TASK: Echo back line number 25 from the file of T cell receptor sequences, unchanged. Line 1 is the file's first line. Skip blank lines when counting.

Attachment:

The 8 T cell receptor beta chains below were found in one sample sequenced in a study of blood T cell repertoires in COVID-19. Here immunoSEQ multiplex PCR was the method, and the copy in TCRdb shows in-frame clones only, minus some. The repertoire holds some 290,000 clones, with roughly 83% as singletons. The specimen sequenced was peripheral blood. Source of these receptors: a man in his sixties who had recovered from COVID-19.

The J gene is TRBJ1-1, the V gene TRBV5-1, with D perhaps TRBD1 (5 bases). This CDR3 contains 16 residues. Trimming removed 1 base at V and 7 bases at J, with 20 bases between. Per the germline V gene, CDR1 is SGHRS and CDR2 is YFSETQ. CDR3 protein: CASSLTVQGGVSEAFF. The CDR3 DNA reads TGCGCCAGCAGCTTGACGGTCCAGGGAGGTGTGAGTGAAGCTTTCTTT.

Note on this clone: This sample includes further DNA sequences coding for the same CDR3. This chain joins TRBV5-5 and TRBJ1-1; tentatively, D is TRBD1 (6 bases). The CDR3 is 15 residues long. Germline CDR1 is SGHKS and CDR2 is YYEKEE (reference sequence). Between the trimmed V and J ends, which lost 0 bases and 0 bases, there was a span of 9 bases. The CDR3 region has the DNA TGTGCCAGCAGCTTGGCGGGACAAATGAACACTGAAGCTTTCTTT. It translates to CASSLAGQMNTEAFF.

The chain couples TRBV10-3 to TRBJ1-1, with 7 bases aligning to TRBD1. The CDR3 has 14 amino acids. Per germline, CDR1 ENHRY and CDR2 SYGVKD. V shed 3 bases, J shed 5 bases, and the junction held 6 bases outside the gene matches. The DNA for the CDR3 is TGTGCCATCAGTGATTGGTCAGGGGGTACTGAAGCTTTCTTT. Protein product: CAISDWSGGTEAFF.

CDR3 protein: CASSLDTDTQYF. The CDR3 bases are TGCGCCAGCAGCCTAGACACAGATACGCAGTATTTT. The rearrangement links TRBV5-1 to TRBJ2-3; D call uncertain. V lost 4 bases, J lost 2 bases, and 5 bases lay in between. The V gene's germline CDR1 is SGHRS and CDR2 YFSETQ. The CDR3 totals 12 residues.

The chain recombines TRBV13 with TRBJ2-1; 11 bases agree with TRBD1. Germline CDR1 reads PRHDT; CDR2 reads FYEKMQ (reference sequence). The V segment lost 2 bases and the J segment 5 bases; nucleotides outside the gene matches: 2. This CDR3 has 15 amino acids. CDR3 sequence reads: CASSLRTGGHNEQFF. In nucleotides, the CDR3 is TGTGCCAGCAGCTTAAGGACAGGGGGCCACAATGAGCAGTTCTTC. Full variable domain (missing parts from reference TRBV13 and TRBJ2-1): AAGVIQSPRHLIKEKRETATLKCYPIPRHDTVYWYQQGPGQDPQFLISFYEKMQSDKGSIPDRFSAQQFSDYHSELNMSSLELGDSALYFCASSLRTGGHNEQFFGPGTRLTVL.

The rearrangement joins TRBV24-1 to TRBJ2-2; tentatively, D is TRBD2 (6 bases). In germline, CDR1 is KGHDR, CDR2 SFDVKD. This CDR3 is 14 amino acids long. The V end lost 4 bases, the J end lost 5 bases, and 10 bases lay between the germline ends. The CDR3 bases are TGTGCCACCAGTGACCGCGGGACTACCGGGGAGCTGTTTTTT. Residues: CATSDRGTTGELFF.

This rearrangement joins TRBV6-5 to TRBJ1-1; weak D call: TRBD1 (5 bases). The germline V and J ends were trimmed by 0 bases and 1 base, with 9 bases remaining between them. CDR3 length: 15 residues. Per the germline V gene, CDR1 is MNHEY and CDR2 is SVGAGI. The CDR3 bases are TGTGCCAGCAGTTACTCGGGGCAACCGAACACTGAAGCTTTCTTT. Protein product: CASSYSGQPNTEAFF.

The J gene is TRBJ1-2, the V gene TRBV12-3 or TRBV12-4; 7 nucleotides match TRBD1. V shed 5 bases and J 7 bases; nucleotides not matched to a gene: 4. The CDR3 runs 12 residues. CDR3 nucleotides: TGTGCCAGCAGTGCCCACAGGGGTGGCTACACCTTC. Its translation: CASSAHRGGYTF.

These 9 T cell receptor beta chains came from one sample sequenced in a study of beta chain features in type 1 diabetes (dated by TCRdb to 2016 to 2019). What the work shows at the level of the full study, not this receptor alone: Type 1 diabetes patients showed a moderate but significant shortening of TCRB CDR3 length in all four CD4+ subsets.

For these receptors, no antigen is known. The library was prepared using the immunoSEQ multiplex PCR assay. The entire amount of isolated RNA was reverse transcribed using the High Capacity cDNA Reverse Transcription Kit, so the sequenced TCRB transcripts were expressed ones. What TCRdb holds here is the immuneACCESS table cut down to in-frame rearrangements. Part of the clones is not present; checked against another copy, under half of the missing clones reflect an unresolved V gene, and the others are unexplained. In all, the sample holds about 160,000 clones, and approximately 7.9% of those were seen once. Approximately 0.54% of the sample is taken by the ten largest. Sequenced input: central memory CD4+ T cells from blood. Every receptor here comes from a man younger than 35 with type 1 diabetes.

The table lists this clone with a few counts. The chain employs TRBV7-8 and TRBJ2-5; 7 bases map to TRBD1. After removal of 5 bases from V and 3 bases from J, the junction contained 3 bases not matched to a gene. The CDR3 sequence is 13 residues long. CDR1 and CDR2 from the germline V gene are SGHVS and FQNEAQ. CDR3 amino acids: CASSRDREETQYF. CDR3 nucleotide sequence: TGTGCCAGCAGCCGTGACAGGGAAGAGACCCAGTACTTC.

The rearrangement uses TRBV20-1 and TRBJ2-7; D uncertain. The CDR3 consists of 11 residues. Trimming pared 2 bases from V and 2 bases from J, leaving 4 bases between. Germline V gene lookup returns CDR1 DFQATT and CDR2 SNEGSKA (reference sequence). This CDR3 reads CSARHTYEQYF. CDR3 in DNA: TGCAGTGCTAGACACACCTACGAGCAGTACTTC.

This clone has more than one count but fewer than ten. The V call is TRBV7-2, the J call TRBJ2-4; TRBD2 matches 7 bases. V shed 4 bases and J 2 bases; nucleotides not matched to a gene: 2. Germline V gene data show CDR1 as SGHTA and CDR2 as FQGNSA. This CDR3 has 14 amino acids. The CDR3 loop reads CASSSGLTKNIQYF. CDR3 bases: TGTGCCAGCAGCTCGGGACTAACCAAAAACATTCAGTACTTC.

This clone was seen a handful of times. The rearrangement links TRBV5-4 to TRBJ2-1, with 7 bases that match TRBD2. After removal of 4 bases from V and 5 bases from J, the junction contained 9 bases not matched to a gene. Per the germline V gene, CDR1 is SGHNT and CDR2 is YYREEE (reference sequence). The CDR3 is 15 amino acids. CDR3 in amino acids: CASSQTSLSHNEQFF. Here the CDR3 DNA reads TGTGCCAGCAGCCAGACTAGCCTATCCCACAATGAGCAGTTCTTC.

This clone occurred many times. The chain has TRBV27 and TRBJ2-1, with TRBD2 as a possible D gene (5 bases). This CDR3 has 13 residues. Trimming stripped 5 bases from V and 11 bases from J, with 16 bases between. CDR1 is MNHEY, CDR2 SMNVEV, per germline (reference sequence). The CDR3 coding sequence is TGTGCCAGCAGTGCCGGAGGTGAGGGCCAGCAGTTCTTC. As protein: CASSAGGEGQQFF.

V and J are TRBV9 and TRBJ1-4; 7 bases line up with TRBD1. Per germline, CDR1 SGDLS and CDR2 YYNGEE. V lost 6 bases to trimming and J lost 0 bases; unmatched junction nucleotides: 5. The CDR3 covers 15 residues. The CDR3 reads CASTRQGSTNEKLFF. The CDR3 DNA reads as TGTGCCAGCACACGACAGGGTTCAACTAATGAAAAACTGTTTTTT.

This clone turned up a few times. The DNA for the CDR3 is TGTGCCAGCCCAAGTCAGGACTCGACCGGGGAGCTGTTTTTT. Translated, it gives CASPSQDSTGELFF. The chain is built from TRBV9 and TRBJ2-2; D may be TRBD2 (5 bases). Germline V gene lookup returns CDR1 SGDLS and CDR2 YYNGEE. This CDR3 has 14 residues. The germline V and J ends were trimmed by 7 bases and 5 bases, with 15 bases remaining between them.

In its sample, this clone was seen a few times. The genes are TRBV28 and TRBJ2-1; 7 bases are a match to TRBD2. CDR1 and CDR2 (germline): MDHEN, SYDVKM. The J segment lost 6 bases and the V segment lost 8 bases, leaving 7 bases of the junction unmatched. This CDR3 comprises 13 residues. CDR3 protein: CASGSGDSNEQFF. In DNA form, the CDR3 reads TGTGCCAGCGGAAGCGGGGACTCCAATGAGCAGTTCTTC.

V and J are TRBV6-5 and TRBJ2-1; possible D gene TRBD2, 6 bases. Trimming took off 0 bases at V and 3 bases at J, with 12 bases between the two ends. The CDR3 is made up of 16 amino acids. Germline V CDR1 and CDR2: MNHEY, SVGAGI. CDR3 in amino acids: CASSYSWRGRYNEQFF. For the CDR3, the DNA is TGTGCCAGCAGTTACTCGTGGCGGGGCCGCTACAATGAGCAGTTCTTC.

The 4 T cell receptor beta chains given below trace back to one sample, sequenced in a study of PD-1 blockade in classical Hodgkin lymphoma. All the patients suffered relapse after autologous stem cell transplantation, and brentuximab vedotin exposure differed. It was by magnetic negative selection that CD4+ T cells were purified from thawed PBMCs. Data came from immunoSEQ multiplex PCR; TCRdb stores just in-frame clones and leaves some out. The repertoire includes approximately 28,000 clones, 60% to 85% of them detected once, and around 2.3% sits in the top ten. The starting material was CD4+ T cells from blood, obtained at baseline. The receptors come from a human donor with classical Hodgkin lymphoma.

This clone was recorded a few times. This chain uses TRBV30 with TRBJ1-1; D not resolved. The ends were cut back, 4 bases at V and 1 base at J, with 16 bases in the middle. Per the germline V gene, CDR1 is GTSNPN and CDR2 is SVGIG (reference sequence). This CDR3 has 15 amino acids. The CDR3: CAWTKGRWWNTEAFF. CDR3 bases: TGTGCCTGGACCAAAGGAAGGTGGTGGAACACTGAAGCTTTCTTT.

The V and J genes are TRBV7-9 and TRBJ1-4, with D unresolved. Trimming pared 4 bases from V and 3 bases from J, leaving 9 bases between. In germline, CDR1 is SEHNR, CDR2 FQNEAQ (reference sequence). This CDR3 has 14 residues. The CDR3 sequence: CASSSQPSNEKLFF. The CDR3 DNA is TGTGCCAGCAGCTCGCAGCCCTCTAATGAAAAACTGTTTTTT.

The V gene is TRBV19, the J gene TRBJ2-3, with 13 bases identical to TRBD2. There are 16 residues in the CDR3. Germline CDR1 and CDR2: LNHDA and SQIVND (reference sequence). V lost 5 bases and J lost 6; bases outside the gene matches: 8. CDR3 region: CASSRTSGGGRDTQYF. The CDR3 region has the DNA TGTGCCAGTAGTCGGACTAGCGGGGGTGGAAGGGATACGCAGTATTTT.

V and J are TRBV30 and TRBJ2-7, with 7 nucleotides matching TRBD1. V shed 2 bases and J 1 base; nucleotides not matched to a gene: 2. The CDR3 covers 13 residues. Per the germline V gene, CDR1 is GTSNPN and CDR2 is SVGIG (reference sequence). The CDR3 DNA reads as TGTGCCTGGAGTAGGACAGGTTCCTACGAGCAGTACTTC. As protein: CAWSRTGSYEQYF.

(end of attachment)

V and J are TRBV30 and TRBJ2-7, with 7 nucleotides matching TRBD1. V shed 2 bases and J 1 base; nucleotides not matched to a gene: 2. The CDR3 covers 13 residues. Per the germline V gene, CDR1 is GTSNPN and CDR2 is SVGIG (reference sequence). The CDR3 DNA reads as TGTGCCTGGAGTAGGACAGGTTCCTACGAGCAGTACTTC. As protein: CAWSRTGSYEQYF.